The Association of U S West Retirees



The more they gain, execs lose public trust
By Charles M Denny
Minneapolis Star Tribune
Monday, June 4, 2007

A continuing series of articles in the business section of the Star Tribune highlights the annual pay packages of our local corporate executives.  Compensation, including gains on stock options, of $10 million or more is not uncommon.

At the same time, the paper has reported on numerous layoffs at local companies (including at the Star Tribune itself), and such events as the recent termination of higher-paid employees at Circuit City who were replaced by those willing to accept lower pay.

The issues are not local; they are national in scope.  I believe that if these practices continue unchecked, the electorate's support of the political/economic concept of democratic capitalism will be severely tested.

Our nation's great wealth was the product of free-market capitalism operating within, and ultimately governed by, the political system of democracy.  America's social equilibrium has been achieved through an unwritten contract that tolerates the accumulation of great wealth by some as long as those at the bottom see a steady improvement in their incomes.

According to a recent report by the Center for Labor Market Studies at Northeastern University, productivity of workers in the nonfarm sector of our economy rose 18 percent between 2000 and 2006.  Yet their inflation-adjusted weekly wages rose only 1 percent.  Our social contract is dangerously close to being broken.

There is a growing and worrisome societal issue of great income disparities in our nation.  Executive incomes have been rapidly rising while lower-paid workers have experience little, if any, gain.  According to the Economic Policy Institute, between 2000 and 2005 median CEO pay rose 84 percent to an inflation-adjusted $6.05 million.  During the same period, median worker income fell 0.3 percent to $38,223.

Another metric, the ratio of average CEO compensation to average worker pay, rose from a multiple of 42 in 1980 to 411 in 2005.

These trends have added to a startling concentration of our national income and financial wealth:  In 2005, the top 1 percent of U.S. income earners received more than 20 percent of all income, and the wealthiest 1 percent of all U.S. citizens controlled 40 percent of the nation's financial wealth.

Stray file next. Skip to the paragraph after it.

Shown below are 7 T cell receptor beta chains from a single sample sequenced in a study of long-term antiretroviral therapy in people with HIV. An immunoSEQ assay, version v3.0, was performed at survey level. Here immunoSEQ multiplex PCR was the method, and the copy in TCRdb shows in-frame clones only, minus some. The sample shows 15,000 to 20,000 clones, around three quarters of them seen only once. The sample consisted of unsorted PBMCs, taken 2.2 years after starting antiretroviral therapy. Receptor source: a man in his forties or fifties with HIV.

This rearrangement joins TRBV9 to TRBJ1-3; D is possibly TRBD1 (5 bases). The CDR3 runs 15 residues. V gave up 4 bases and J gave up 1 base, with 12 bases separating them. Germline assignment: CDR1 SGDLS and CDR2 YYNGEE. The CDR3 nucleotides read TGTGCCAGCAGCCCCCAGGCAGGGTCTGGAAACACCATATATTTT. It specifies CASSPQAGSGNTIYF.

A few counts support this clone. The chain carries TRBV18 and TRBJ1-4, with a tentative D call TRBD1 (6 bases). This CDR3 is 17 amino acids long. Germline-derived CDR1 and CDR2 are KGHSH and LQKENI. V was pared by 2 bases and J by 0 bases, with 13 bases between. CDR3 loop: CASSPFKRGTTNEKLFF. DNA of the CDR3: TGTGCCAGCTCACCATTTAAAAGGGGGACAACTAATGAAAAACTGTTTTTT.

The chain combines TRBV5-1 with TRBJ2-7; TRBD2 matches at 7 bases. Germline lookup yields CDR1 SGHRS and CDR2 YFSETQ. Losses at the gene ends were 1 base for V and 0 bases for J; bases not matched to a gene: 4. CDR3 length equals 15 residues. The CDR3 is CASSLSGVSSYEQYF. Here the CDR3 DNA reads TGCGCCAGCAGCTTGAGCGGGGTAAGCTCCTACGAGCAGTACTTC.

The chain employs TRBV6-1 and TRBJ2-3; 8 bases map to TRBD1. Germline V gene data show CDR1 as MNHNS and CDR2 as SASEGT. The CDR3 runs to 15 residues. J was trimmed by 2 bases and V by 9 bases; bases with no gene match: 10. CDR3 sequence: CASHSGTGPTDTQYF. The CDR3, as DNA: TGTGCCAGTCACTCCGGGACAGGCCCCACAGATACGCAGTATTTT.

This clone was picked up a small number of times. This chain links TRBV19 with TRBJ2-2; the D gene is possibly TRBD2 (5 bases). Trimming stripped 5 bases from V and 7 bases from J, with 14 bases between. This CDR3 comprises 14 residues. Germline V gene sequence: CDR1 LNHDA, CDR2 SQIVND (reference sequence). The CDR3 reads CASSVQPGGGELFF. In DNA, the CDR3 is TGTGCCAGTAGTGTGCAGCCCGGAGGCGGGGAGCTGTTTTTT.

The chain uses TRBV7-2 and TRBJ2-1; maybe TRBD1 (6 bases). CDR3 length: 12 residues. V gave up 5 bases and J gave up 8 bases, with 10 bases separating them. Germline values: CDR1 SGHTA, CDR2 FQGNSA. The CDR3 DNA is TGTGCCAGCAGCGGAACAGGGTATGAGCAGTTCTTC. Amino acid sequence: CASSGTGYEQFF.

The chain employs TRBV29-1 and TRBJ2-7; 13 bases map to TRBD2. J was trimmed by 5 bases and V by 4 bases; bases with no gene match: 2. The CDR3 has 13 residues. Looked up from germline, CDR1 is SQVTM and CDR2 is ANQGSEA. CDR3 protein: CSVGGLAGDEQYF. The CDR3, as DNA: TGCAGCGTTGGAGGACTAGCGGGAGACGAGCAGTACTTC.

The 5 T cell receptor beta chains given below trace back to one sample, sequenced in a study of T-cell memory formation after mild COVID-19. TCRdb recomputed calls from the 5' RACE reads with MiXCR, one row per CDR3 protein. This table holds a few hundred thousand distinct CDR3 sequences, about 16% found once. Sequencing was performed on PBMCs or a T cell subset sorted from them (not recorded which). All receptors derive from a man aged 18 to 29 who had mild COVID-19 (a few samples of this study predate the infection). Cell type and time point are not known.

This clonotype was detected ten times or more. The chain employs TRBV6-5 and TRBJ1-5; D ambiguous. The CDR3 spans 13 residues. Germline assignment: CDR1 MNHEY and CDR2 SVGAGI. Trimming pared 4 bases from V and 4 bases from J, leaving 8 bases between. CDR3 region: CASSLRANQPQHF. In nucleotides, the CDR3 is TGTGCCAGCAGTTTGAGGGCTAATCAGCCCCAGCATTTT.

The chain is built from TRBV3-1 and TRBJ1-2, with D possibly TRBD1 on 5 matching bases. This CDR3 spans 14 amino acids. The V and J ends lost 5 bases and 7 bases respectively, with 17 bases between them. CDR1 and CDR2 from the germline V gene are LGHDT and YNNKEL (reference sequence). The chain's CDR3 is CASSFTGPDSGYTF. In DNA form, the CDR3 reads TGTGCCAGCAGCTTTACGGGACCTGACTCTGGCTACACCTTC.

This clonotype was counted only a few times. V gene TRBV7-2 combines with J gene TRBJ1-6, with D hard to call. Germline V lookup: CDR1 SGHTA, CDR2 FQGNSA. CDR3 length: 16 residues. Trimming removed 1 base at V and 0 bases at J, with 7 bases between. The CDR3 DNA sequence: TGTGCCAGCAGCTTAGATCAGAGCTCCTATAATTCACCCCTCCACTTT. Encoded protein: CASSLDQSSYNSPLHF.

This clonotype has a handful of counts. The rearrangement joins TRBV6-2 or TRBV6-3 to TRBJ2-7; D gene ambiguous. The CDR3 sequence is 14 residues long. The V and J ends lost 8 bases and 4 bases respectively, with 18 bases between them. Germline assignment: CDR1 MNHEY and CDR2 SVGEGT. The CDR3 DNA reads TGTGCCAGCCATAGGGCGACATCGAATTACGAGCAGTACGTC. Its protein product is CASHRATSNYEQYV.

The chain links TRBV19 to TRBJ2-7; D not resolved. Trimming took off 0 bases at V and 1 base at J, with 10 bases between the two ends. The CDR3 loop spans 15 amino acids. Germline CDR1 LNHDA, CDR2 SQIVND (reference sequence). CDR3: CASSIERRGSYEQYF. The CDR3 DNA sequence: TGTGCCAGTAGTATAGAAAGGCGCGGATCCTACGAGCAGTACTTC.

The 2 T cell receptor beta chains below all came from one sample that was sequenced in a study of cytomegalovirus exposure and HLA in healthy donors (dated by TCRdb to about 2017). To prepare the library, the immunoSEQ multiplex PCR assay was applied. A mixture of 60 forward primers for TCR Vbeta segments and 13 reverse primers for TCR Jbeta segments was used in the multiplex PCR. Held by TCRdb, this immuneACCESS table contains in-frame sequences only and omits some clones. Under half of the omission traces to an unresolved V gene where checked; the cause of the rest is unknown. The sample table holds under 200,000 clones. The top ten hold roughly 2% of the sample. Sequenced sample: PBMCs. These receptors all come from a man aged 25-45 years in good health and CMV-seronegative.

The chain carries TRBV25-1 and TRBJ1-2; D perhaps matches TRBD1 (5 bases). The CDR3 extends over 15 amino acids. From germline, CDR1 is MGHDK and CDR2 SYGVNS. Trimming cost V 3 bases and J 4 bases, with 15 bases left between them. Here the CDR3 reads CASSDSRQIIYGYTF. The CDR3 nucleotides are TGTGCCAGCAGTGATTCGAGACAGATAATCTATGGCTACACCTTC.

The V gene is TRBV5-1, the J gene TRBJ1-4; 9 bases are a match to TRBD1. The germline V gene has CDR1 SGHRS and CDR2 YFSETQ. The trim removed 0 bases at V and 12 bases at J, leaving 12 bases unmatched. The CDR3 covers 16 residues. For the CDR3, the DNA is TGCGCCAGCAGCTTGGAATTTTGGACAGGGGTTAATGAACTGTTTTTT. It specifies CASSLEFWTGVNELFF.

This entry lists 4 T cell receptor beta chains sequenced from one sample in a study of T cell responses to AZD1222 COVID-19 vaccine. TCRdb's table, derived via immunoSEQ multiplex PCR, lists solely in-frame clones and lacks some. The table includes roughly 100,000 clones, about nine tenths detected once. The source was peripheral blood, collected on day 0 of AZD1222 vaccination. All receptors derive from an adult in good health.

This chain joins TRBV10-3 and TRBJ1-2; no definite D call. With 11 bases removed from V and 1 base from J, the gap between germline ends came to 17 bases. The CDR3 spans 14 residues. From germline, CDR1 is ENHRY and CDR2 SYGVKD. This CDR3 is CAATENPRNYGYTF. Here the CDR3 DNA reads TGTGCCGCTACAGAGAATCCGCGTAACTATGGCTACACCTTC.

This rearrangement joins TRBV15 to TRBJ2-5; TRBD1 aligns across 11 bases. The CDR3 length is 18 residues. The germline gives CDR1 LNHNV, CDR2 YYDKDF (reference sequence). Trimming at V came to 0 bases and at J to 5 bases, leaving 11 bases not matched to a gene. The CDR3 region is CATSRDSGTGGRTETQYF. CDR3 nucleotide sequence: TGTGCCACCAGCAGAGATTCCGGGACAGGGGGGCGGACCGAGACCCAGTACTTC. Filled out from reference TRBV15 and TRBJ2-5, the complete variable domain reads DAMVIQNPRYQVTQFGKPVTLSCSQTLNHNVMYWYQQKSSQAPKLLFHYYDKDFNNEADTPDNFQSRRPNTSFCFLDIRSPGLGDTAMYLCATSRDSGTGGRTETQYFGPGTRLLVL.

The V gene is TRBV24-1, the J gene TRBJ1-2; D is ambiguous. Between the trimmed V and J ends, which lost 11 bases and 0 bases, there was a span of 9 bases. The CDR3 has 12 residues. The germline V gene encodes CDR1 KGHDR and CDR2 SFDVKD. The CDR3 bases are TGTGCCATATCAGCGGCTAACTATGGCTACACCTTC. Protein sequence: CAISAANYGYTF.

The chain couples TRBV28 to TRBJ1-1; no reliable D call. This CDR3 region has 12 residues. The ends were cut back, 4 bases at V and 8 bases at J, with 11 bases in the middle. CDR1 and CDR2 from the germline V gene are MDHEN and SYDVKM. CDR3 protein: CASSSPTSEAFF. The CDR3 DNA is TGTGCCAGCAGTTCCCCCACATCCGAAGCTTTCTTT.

The Gini index, named after its author, an early-20th-century Italian statistician, is used to measure the distribution of income within a country.  It is a number between 0 and 1.  Perfect income equality is 0 and perfect income inequality is 1 (i.e., one person has all the income, while everyone else has zero.)  The United States has the second-highest Gini index in the industrialized world, surpassed only by Switzerland.

For comparison purposes with its peers, the U.S. Gini is 0.801, the United Kingdom's is 0.697, Germany's is 0.671, France's is 0.565 and Japan's is 0.547.

Public opinion is turning against business leaders.  Poll after poll reflects growing public distrust in executives.  The Harris Poll showed a drop in public confidence in major business leaders from 28 percent approval in 2000 to 13 percent today.  Only organized labor, Congress and lawyers received lower rankings.

(As a former CEO, I feel the sting of public disdain.  When my grandchildren ask me what I did at work, I tell them I was the company librarian.)

Being a CEO is not about making money.  It is about building a strong, high-quality, industry-leading, world-class company.  It is about using one's position of leadership to set positive examples for those who are asked to follow our lead.  It is about using our precious position of power for the public good, of creating a society that we are proud to pass to our children, and to their children.

In the final analysis, company directors and CEOs must determine the role of their corporations in our society.  As I believe the most important factor in the long-term success of any business is the health of the society in which it works and lives, I would suggest the following roles for business:

  The creation of wealth -- national, not personal.  Wealthy nations afford their citizens higher standards of living and greater choices in their lives.

  The fair distribution of the fruits of the enterprise to its stakeholders (employees, management, shareholders and the communities from which a business draws its workforce or economic sustenance).

  An active role in the support of those institutions -- social, political and economic -- that promote the health of a just society.

The public's loss of confidence in the business community and the widening gap between the wealthy and the average American is likely to beget long-term cultural and political consequences injurious not only to those few who have most benefited from our economic system but to all Americans who had placed their trust in our economic way of life.

Caveat actor!

Charles M. Denny of Minneapolis is a former chairman and CEO of ADC Telecommunications Inc.